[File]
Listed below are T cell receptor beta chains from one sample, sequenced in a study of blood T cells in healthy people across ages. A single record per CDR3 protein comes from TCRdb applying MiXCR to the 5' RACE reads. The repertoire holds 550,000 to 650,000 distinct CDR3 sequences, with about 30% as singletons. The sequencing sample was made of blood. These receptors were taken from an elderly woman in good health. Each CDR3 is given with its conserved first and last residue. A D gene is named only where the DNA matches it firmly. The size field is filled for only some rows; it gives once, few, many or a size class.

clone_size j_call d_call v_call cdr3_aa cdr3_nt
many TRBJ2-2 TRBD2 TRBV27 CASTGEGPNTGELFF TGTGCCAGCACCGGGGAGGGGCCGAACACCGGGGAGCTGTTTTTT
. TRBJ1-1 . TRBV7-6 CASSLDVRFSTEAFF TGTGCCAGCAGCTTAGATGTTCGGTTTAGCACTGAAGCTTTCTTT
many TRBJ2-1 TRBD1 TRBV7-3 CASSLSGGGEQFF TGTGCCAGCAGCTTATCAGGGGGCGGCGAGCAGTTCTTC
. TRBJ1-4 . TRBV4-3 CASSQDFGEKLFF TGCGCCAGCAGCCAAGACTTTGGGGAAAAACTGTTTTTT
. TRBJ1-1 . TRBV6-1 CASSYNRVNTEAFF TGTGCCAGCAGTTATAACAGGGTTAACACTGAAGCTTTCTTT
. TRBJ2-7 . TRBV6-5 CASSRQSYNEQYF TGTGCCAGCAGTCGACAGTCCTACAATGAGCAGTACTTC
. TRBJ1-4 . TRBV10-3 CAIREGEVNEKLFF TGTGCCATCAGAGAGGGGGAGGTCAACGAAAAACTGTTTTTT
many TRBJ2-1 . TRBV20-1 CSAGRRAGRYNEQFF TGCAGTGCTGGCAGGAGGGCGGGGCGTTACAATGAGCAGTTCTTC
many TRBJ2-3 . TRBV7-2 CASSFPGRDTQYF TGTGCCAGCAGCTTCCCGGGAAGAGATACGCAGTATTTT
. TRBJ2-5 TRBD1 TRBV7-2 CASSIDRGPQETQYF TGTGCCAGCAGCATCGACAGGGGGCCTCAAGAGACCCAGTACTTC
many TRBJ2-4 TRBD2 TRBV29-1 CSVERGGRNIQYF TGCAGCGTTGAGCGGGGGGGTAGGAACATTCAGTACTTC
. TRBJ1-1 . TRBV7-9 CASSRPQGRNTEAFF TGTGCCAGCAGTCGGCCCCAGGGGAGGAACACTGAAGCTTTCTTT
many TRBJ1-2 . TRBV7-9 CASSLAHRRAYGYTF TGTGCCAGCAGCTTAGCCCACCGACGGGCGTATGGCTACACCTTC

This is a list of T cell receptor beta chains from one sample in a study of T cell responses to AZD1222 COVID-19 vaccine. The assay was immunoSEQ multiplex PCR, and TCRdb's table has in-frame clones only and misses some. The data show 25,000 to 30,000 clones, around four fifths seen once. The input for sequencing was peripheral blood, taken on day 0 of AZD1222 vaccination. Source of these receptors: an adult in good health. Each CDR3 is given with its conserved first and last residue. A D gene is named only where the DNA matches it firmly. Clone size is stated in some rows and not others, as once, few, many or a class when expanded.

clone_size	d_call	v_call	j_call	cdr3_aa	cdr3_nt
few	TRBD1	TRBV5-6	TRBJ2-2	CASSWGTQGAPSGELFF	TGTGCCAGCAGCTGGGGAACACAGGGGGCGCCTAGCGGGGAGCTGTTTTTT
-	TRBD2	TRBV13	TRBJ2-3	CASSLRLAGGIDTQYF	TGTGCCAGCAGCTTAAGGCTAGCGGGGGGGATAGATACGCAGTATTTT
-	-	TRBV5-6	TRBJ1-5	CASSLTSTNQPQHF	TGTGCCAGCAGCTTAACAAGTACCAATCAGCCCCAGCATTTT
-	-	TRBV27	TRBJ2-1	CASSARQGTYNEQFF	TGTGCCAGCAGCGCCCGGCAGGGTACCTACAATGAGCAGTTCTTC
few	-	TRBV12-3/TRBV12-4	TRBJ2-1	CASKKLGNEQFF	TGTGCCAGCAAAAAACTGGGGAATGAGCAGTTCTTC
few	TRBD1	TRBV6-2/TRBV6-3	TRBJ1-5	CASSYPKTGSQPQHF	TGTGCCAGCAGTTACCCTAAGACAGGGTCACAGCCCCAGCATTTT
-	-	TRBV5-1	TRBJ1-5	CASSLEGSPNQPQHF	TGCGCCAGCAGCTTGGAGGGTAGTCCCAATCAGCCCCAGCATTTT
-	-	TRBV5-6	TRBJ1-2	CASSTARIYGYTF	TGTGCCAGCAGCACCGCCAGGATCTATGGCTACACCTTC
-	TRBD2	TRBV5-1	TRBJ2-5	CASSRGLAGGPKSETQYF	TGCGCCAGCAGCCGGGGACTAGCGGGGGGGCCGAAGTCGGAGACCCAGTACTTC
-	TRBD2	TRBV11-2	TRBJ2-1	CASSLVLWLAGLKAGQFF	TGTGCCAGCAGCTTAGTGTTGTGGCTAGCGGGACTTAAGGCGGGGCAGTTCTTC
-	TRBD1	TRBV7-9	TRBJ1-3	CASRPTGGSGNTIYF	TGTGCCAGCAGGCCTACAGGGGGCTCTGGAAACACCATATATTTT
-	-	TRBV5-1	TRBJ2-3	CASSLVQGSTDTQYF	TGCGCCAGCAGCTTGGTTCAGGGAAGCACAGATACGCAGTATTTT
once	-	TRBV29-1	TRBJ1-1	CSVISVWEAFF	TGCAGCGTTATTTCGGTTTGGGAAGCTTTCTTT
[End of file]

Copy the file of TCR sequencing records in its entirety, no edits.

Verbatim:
Listed below are T cell receptor beta chains from one sample, sequenced in a study of blood T cells in healthy people across ages. A single record per CDR3 protein comes from TCRdb applying MiXCR to the 5' RACE reads. The repertoire holds 550,000 to 650,000 distinct CDR3 sequences, with about 30% as singletons. The sequencing sample was made of blood. These receptors were taken from an elderly woman in good health. Each CDR3 is given with its conserved first and last residue. A D gene is named only where the DNA matches it firmly. The size field is filled for only some rows; it gives once, few, many or a size class.

clone_size j_call d_call v_call cdr3_aa cdr3_nt
many TRBJ2-2 TRBD2 TRBV27 CASTGEGPNTGELFF TGTGCCAGCACCGGGGAGGGGCCGAACACCGGGGAGCTGTTTTTT
. TRBJ1-1 . TRBV7-6 CASSLDVRFSTEAFF TGTGCCAGCAGCTTAGATGTTCGGTTTAGCACTGAAGCTTTCTTT
many TRBJ2-1 TRBD1 TRBV7-3 CASSLSGGGEQFF TGTGCCAGCAGCTTATCAGGGGGCGGCGAGCAGTTCTTC
. TRBJ1-4 . TRBV4-3 CASSQDFGEKLFF TGCGCCAGCAGCCAAGACTTTGGGGAAAAACTGTTTTTT
. TRBJ1-1 . TRBV6-1 CASSYNRVNTEAFF TGTGCCAGCAGTTATAACAGGGTTAACACTGAAGCTTTCTTT
. TRBJ2-7 . TRBV6-5 CASSRQSYNEQYF TGTGCCAGCAGTCGACAGTCCTACAATGAGCAGTACTTC
. TRBJ1-4 . TRBV10-3 CAIREGEVNEKLFF TGTGCCATCAGAGAGGGGGAGGTCAACGAAAAACTGTTTTTT
many TRBJ2-1 . TRBV20-1 CSAGRRAGRYNEQFF TGCAGTGCTGGCAGGAGGGCGGGGCGTTACAATGAGCAGTTCTTC
many TRBJ2-3 . TRBV7-2 CASSFPGRDTQYF TGTGCCAGCAGCTTCCCGGGAAGAGATACGCAGTATTTT
. TRBJ2-5 TRBD1 TRBV7-2 CASSIDRGPQETQYF TGTGCCAGCAGCATCGACAGGGGGCCTCAAGAGACCCAGTACTTC
many TRBJ2-4 TRBD2 TRBV29-1 CSVERGGRNIQYF TGCAGCGTTGAGCGGGGGGGTAGGAACATTCAGTACTTC
. TRBJ1-1 . TRBV7-9 CASSRPQGRNTEAFF TGTGCCAGCAGTCGGCCCCAGGGGAGGAACACTGAAGCTTTCTTT
many TRBJ1-2 . TRBV7-9 CASSLAHRRAYGYTF TGTGCCAGCAGCTTAGCCCACCGACGGGCGTATGGCTACACCTTC

This is a list of T cell receptor beta chains from one sample in a study of T cell responses to AZD1222 COVID-19 vaccine. The assay was immunoSEQ multiplex PCR, and TCRdb's table has in-frame clones only and misses some. The data show 25,000 to 30,000 clones, around four fifths seen once. The input for sequencing was peripheral blood, taken on day 0 of AZD1222 vaccination. Source of these receptors: an adult in good health. Each CDR3 is given with its conserved first and last residue. A D gene is named only where the DNA matches it firmly. Clone size is stated in some rows and not others, as once, few, many or a class when expanded.

clone_size	d_call	v_call	j_call	cdr3_aa	cdr3_nt
few	TRBD1	TRBV5-6	TRBJ2-2	CASSWGTQGAPSGELFF	TGTGCCAGCAGCTGGGGAACACAGGGGGCGCCTAGCGGGGAGCTGTTTTTT
-	TRBD2	TRBV13	TRBJ2-3	CASSLRLAGGIDTQYF	TGTGCCAGCAGCTTAAGGCTAGCGGGGGGGATAGATACGCAGTATTTT
-	-	TRBV5-6	TRBJ1-5	CASSLTSTNQPQHF	TGTGCCAGCAGCTTAACAAGTACCAATCAGCCCCAGCATTTT
-	-	TRBV27	TRBJ2-1	CASSARQGTYNEQFF	TGTGCCAGCAGCGCCCGGCAGGGTACCTACAATGAGCAGTTCTTC
few	-	TRBV12-3/TRBV12-4	TRBJ2-1	CASKKLGNEQFF	TGTGCCAGCAAAAAACTGGGGAATGAGCAGTTCTTC
few	TRBD1	TRBV6-2/TRBV6-3	TRBJ1-5	CASSYPKTGSQPQHF	TGTGCCAGCAGTTACCCTAAGACAGGGTCACAGCCCCAGCATTTT
-	-	TRBV5-1	TRBJ1-5	CASSLEGSPNQPQHF	TGCGCCAGCAGCTTGGAGGGTAGTCCCAATCAGCCCCAGCATTTT
-	-	TRBV5-6	TRBJ1-2	CASSTARIYGYTF	TGTGCCAGCAGCACCGCCAGGATCTATGGCTACACCTTC
-	TRBD2	TRBV5-1	TRBJ2-5	CASSRGLAGGPKSETQYF	TGCGCCAGCAGCCGGGGACTAGCGGGGGGGCCGAAGTCGGAGACCCAGTACTTC
-	TRBD2	TRBV11-2	TRBJ2-1	CASSLVLWLAGLKAGQFF	TGTGCCAGCAGCTTAGTGTTGTGGCTAGCGGGACTTAAGGCGGGGCAGTTCTTC
-	TRBD1	TRBV7-9	TRBJ1-3	CASRPTGGSGNTIYF	TGTGCCAGCAGGCCTACAGGGGGCTCTGGAAACACCATATATTTT
-	-	TRBV5-1	TRBJ2-3	CASSLVQGSTDTQYF	TGCGCCAGCAGCTTGGTTCAGGGAAGCACAGATACGCAGTATTTT
once	-	TRBV29-1	TRBJ1-1	CSVISVWEAFF	TGCAGCGTTATTTCGGTTTGGGAAGCTTTCTTT